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I regularly vote in US elections from abroad. Why can’t Irish emigrants do the same?

No matter where in the world I am, I will always be an American. As such, I am grateful that my right to vote there is legally enshrined.

Larry Donnelly Law lecturer, NUI Galway

LAST WEEK, I completed an application for an absentee ballot and sent it back to my town clerk by facsimile so that I can cast a ballot in a local election that will be held in late April. I have done so on countless occasions since I moved to Ireland in 2001. In fact, I have not missed voting in a federal, state or local election in the past 14 years. My voting address remains the house I grew up in, just over the Boston city line in East Milton, Massachusetts.

Exercising this democratic right is something that I take for granted, despite the facts that I live 3,000 miles away and that it is increasingly unlikely that I will return to the US to live anytime in the near future. But no matter where in the world I am, I will always be an American and will always care deeply about the direction of what I still regard as my country, my state and my neighbourhood. As such, I am grateful that my right to vote there is legally enshrined.

The US is far from alone in allowing its emigrants to vote in elections at home. Approximately 120 countries facilitate the participation of their citizens living abroad in elections.

The vast bulk of Irish citizens abroad cannot vote in any elections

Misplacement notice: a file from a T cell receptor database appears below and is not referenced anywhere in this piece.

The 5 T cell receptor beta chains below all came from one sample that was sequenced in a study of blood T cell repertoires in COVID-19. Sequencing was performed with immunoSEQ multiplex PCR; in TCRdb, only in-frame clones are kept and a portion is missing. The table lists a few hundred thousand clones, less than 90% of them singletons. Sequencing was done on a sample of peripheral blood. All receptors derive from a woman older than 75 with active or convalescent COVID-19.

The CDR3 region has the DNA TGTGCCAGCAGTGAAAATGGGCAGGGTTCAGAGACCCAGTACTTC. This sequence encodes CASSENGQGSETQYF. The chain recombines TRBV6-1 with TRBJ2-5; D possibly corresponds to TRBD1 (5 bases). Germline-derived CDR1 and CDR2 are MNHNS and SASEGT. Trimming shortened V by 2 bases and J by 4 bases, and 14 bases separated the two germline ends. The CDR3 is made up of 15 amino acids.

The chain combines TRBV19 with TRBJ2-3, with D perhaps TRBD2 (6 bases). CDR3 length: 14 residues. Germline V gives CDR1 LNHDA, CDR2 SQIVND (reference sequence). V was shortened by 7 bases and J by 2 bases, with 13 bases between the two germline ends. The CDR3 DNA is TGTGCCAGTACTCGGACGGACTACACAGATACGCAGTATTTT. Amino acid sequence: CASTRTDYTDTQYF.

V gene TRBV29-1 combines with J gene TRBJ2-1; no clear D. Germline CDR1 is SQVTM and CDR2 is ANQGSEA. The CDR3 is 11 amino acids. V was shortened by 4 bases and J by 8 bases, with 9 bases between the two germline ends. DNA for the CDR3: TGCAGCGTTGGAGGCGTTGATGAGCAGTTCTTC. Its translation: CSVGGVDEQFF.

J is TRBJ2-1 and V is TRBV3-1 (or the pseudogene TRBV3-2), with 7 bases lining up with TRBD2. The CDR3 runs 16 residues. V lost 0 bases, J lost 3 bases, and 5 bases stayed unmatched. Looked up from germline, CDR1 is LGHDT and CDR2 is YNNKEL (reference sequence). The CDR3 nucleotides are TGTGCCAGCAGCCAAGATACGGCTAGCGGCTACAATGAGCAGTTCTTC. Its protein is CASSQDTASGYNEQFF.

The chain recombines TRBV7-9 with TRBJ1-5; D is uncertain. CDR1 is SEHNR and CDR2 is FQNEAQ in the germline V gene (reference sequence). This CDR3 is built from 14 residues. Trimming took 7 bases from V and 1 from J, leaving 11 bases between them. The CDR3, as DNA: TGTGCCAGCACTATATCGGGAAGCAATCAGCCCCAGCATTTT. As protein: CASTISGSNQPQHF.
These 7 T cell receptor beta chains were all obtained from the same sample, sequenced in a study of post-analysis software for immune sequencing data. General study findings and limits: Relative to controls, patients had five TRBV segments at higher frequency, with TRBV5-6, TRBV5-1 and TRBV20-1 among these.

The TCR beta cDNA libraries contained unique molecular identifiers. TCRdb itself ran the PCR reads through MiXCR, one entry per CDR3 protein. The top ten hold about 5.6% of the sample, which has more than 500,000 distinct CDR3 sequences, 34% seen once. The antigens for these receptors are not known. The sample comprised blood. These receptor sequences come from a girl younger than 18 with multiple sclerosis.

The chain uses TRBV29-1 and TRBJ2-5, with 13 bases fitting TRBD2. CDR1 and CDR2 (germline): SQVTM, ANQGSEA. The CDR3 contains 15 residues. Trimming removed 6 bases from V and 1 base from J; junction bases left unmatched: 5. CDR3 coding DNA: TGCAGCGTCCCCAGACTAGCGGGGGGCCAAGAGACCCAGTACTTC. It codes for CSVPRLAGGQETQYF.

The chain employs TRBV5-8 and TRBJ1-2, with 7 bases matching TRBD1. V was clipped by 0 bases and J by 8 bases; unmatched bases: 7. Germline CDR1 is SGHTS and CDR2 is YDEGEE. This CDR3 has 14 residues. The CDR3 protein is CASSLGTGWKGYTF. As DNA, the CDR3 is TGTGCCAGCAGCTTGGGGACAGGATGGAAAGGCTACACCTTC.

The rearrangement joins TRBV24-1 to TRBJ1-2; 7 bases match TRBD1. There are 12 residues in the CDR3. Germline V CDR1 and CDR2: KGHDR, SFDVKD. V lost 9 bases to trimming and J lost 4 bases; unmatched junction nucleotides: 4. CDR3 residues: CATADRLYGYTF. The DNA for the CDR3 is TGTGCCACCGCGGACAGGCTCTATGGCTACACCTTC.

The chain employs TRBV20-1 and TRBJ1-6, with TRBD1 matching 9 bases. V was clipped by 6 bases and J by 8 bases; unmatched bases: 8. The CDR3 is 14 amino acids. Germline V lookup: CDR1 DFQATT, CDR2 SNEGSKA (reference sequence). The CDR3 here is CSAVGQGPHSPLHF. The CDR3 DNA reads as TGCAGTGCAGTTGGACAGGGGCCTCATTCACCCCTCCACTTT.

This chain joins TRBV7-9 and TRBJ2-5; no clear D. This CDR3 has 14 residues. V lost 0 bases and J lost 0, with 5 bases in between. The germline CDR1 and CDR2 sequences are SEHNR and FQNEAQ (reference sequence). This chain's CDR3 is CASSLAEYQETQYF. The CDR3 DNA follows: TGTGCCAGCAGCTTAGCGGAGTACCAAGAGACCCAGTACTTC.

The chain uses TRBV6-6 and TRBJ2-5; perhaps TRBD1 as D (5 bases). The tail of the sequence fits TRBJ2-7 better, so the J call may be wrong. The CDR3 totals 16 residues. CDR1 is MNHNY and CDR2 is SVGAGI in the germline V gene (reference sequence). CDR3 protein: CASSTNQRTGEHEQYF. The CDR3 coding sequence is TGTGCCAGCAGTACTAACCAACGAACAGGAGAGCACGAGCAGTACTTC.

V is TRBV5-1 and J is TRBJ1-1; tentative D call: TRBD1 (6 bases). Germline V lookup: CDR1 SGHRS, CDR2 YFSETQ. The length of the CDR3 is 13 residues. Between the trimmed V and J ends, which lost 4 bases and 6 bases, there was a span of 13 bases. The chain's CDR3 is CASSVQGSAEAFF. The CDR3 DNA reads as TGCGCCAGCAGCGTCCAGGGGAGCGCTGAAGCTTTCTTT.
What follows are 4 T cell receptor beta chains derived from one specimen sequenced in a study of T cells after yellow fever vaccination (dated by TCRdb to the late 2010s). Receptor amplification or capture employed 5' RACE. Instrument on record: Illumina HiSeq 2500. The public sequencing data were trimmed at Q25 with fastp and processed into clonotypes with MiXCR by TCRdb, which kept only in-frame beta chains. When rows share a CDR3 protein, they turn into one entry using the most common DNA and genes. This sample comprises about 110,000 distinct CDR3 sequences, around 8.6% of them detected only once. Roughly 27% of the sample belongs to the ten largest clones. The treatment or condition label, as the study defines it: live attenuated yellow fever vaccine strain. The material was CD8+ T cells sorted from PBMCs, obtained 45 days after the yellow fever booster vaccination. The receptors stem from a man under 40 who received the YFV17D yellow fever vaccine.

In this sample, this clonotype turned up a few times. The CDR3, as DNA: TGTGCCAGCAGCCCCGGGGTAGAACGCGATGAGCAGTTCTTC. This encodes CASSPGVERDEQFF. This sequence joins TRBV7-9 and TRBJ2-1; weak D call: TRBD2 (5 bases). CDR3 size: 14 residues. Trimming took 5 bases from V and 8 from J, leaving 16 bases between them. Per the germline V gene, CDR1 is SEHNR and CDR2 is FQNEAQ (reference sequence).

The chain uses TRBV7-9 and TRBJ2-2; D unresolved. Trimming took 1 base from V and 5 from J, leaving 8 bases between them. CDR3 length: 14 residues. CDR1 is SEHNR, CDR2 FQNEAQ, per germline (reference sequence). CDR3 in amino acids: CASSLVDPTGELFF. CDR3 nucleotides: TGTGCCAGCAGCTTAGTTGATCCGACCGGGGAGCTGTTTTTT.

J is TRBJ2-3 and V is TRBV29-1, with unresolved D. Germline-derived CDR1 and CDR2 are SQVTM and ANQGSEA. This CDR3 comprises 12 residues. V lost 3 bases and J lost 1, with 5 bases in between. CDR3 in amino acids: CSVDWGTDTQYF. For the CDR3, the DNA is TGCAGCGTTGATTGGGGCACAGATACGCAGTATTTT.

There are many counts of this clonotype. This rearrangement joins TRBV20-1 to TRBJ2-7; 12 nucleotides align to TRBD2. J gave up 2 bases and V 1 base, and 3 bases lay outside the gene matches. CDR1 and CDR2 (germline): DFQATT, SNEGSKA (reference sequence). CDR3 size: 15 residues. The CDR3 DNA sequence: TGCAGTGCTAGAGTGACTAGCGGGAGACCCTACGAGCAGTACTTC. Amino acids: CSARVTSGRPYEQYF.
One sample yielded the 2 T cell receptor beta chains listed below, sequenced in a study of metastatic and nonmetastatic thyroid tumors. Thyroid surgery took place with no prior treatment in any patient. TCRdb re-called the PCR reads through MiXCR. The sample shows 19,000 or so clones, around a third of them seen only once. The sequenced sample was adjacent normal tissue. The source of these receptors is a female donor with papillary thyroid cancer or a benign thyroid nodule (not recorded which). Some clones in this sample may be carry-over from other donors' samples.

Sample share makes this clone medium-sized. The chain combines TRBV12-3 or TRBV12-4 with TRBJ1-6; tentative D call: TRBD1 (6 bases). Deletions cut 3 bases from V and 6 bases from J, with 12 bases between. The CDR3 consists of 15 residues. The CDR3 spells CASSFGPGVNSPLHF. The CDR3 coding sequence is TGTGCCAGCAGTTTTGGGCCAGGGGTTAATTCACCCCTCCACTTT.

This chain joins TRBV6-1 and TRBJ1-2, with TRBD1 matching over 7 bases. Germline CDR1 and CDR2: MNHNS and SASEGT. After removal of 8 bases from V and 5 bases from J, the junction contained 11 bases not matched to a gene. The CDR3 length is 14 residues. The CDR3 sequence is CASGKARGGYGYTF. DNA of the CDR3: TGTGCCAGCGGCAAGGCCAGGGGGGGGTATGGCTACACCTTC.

Ireland, however, permits only members of the armed service and diplomatic corps stationed globally and their spouses to vote by post. Graduates of the National University of Ireland and of Trinity College Dublin who live outside this jurisdiction are eligible to vote for Seanad Éireann’s two university panels consisting of three Senators each. The vast bulk of Irish citizens abroad cannot vote in any elections.

Irish emigrant groups, such as We’re Coming Back, and individual advocates for the diaspora, like Noreen Bowden, have urged stridently that the Irish Government follow the lead of other countries.

Yet in response to their persuasive arguments and to the recommendation of the Constitutional Convention that Irish citizens everywhere should have a right to vote in presidential elections, the Government has merely noted in a recently launched policy document that this issue is “of enormous importance to many Irish citizens abroad,” that overseas voting would be “challenging to introduce and manage” and that it is first “necessary to analyse the full range of practical and policy issues that would arise in any significant extension of the franchise.”

Why can’t Irish emigrants vote?

This reticence is due, in my view, to three areas of objection that exist within the Government – perhaps particularly in the civil service – and in the wider Irish electorate.

First is the “no representation without taxation” mantra. Some objectors claim that no one should have the right to vote unless they pay taxes here. Upon affirming my support for emigrant votes, I am typically told that my absentee votes in the US are only legitimate because Americans have to pay taxes at home, even if they live and work elsewhere. But although we must file annual returns, only very high earners wind up owing taxes.